Dictionary.com
definitions
  • synonyms

bans

[banz]
See more synonyms on Thesaurus.com
noun (used with a plural verb) Ecclesiastical.
  1. banns.
Show More
Can be confusedbanns bans

ban1

[ban]
verb (used with object), banned, ban·ning.
  1. to prohibit, forbid, or bar; interdict: to ban nuclear weapons; The dictator banned all newspapers and books that criticized his regime.
  2. Archaic.
    1. to pronounce an ecclesiastical curse upon.
    2. to curse; execrate.
Show More
noun
  1. the act of prohibiting by law; interdiction.
  2. informal denunciation or prohibition, as by public opinion: society's ban on racial discrimination.
  3. Law.
    1. a proclamation.
    2. a public condemnation.
  4. Ecclesiastical. a formal condemnation; excommunication.
  5. a malediction; curse.
Show More

Origin of ban1

before 1000; Middle English bannen, Old English bannan to summon, proclaim; cognate with Old Norse banna to curse (probably influencing some senses of ME word), Old High German bannan; akin to Latin fārī to speak, Sanskrit bhanati (he) speaks
Related formsban·na·ble, adjectiveun·banned, adjective
Can be confusedband bannedbanns bans

Synonyms

See more synonyms on Thesaurus.com
1. taboo, outlaw, proscribe. 3. prohibition, proscription, interdict. 3, 4. taboo.

Antonyms

1. allow.

banns

or bans

[banz]
noun (used with a plural verb) Ecclesiastical.
  1. notice of an intended marriage, given three times in the parish church of each of the betrothed.
  2. any public announcement of a proposed marriage, either verbal or written and made in a church or by church officials.
Show More

Origin of banns

1540–50; variant of bans, plural of ban2
Can be confusedbanns bans

ban2

[ban]
noun
  1. a public proclamation or edict.
  2. bans, Ecclesiastical. banns.
  3. (in the feudal system)
    1. the summoning of the sovereign's vassals for military service.
    2. the body of vassals summoned.
Show More

Origin of ban2

1200–50; Middle English, aphetic variant of iban, Old English gebann proclamation, summons to arms (derivative of bannan ban1), influenced in some senses by Old French ban, from same Germanic base
Dictionary.com Unabridged Based on the Random House Unabridged Dictionary, © Random House, Inc. 2018

Examples from the Web for bans

Contemporary Examples

Historical Examples


British Dictionary definitions for bans

bans

pl n
  1. a variant spelling of banns
Show More

banns

bans

pl n
  1. the public declaration of an intended marriage, usually formally announced on three successive Sundays in the parish churches of both the betrothed
  2. forbid the banns to raise an objection to a marriage announced in this way
Show More

Word Origin

C14: plural of bann proclamation; see ban 1

ban1

verb bans, banning or banned
  1. (tr) to prohibit, esp officially, from action, display, entrance, sale, etc; forbidto ban a book; to ban smoking
  2. (tr) (formerly in South Africa) to place (a person suspected of illegal political activity) under a government order restricting his movement and his contact with other people
  3. archaic to curse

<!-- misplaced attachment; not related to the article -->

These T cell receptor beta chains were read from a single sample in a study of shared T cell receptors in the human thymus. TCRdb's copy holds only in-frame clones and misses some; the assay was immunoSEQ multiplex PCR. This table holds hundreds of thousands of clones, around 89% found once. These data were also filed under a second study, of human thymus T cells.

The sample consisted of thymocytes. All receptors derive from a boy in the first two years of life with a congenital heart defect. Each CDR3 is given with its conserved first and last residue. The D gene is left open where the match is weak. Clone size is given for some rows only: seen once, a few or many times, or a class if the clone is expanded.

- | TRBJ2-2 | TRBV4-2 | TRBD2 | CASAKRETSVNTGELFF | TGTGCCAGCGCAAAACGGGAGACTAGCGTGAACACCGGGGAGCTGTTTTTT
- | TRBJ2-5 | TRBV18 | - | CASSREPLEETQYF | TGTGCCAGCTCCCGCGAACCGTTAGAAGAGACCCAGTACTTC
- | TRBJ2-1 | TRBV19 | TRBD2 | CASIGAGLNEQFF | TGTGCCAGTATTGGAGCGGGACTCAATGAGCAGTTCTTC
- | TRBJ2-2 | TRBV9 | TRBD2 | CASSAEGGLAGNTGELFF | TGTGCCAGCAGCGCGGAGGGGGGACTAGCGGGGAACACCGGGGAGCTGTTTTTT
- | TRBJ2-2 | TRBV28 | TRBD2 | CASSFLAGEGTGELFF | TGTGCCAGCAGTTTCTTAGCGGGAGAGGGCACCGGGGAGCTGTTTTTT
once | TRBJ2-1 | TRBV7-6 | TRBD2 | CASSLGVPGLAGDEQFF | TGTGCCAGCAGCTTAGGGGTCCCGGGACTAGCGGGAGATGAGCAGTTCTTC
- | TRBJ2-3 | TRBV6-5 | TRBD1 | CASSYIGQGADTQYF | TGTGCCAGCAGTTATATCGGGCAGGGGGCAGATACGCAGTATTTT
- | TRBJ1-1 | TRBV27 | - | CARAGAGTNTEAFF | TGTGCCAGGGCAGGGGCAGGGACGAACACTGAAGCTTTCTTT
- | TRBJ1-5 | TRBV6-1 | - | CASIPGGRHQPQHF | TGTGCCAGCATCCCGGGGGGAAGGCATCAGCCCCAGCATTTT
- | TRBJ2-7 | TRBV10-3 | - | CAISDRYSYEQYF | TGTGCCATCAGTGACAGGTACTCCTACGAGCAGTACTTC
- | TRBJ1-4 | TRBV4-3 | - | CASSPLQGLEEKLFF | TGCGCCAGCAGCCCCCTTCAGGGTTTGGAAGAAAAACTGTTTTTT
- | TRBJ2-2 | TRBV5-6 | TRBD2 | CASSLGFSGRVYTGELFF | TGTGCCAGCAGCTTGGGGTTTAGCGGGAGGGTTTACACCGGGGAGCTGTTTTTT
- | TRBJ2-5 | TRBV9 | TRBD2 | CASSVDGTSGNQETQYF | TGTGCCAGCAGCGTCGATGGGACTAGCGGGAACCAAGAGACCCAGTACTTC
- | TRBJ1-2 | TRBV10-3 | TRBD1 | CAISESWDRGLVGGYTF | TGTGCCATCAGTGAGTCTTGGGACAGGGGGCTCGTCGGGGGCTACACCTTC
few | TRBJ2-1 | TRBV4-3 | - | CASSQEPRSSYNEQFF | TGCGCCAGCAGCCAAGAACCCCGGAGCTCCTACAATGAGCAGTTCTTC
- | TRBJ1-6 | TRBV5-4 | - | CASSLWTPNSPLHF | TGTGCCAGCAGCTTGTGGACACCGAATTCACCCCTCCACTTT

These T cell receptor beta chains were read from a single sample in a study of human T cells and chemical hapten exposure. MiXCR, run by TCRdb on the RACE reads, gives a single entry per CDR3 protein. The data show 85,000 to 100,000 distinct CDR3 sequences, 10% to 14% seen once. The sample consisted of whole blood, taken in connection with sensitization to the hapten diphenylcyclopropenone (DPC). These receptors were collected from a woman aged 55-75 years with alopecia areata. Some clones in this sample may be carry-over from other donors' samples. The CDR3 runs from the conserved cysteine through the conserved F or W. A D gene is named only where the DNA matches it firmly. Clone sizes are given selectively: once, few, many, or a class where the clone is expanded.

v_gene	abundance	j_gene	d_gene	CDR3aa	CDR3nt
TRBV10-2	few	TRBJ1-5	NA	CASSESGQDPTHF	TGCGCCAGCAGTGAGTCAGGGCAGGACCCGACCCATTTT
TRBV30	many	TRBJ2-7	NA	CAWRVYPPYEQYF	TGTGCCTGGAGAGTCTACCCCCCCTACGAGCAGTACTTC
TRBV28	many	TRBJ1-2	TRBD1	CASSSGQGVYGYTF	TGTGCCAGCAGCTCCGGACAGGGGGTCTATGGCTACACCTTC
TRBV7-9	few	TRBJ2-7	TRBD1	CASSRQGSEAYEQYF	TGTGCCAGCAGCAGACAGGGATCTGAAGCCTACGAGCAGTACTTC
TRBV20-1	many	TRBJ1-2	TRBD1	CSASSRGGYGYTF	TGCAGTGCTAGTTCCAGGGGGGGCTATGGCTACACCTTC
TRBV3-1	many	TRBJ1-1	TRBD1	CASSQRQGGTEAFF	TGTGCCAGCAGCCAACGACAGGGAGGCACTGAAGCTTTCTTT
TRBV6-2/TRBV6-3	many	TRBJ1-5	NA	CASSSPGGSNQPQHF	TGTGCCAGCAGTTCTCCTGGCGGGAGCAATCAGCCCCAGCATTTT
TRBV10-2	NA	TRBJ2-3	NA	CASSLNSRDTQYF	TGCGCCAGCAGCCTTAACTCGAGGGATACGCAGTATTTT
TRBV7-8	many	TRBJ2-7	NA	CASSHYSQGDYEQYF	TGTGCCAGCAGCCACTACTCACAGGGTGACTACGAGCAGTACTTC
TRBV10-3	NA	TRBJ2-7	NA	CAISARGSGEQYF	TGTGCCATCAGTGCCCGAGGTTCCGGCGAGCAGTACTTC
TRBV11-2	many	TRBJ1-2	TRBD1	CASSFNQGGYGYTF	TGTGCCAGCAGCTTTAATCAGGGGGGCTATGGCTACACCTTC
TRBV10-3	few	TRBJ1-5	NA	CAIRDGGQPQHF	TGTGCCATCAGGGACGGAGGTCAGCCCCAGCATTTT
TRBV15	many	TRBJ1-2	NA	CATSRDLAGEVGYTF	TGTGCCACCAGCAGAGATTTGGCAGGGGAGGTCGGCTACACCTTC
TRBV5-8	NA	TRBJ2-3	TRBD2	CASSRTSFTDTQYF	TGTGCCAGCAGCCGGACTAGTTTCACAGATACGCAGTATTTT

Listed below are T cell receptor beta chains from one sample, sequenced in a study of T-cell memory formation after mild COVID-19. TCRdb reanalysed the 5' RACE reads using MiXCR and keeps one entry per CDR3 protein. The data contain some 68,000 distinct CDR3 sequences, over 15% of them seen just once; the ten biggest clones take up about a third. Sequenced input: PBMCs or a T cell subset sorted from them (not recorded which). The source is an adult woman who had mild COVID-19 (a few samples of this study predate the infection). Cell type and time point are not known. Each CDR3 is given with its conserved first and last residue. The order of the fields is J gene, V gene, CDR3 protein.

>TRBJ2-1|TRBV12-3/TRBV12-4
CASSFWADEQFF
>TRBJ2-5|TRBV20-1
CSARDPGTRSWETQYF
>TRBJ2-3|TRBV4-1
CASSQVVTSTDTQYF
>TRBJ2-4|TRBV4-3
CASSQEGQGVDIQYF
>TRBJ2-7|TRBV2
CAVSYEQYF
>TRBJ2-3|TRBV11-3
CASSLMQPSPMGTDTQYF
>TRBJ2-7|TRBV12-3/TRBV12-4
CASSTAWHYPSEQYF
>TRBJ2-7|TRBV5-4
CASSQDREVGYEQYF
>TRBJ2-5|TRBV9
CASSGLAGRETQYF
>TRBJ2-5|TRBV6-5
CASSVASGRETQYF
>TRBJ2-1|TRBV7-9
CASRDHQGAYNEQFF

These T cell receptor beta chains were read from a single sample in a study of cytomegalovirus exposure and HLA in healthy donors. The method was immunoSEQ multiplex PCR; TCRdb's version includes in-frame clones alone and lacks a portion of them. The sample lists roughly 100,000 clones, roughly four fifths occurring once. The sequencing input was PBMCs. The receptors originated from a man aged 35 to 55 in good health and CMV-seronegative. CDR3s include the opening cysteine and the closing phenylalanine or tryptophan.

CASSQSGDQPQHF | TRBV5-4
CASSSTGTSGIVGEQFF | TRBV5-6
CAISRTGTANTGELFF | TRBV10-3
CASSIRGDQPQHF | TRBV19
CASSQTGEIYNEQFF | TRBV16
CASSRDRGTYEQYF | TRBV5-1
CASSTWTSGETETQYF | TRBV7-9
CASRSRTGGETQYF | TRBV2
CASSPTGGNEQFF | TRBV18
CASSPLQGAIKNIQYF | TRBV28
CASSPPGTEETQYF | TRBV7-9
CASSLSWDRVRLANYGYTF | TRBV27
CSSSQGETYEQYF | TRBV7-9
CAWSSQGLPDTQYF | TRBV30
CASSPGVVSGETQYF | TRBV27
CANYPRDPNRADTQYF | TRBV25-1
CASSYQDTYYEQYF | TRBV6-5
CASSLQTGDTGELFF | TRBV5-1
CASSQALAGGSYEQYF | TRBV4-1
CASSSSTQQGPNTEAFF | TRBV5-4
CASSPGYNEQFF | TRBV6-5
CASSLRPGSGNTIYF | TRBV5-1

Show More
noun
  1. an official prohibition or interdiction
  2. law an official proclamation or public notice, esp of prohibition
  3. a public proclamation or edict, esp of outlawry
  4. archaic public censure or condemnation
  5. archaic a curse; imprecation
Show More

Word Origin

Old English bannan to proclaim; compare Old Norse banna to forbid, Old High German bannan to command

ban2

noun
  1. (in feudal England) the summoning of vassals to perform their military obligations
Show More

Word Origin

C13: from Old French ban, of Germanic origin; related to Old High German ban command, Old Norse bann ban 1

ban3

noun plural bani (ˈbɑːnɪ)
  1. a monetary unit of Romania and Moldova worth one hundredth of a leu
Show More

Word Origin

from Romanian, from Serbo-Croat bān lord
Collins English Dictionary - Complete & Unabridged 2012 Digital Edition © William Collins Sons & Co. Ltd. 1979, 1986 © HarperCollins Publishers 1998, 2000, 2003, 2005, 2006, 2007, 2009, 2012

Word Origin and History for bans

ban

v.

Old English bannan "to summon, command, proclaim," from Proto-Germanic *bannan "proclaim, command, forbid" (cf. Old High German bannan "to command or forbid under threat of punishment," German bannen "banish, expel, curse"), originally "to speak publicly," from PIE root *bha- (2) "to speak" (cf. Old Irish bann "law," Armenian ban "word;" see fame (n.)).

Main modern sense of "to prohibit" (late 14c.) is from Old Norse cognate banna "to curse, prohibit," and probably in part from Old French ban, which meant "outlawry, banishment," among other things (see banal) and was a borrowing from Germanic. The sense evolution in Germanic was from "speak" to "proclaim a threat" to (in Norse, German, etc.) "curse."

The Germanic root, borrowed in Latin and French, has been productive, e.g. banish, bandit, contraband, etc. Related: Banned; banning. Banned in Boston dates from 1920s, in allusion to the excessive zeal and power of that city's Watch and Ward Society.

Show More

ban

n.2

"governor of Croatia," from Serbo-Croatian ban "lord, master, ruler," from Persian ban "prince, lord, chief, governor," related to Sanskrit pati "guards, protects." Hence banat "district governed by a ban," with Latinate suffix -atus. The Persian word got into Slavic perhaps via the Avars.

Show More

banns

n.

see bann.

Show More

ban

n.1

"edict of prohibition," c.1300, "proclamation or edict of an overlord," from Old English (ge)bann "proclamation, summons, command" and Old French ban, both from Germanic; see ban (v.).

Show More
Online Etymology Dictionary, © 2010 Douglas Harper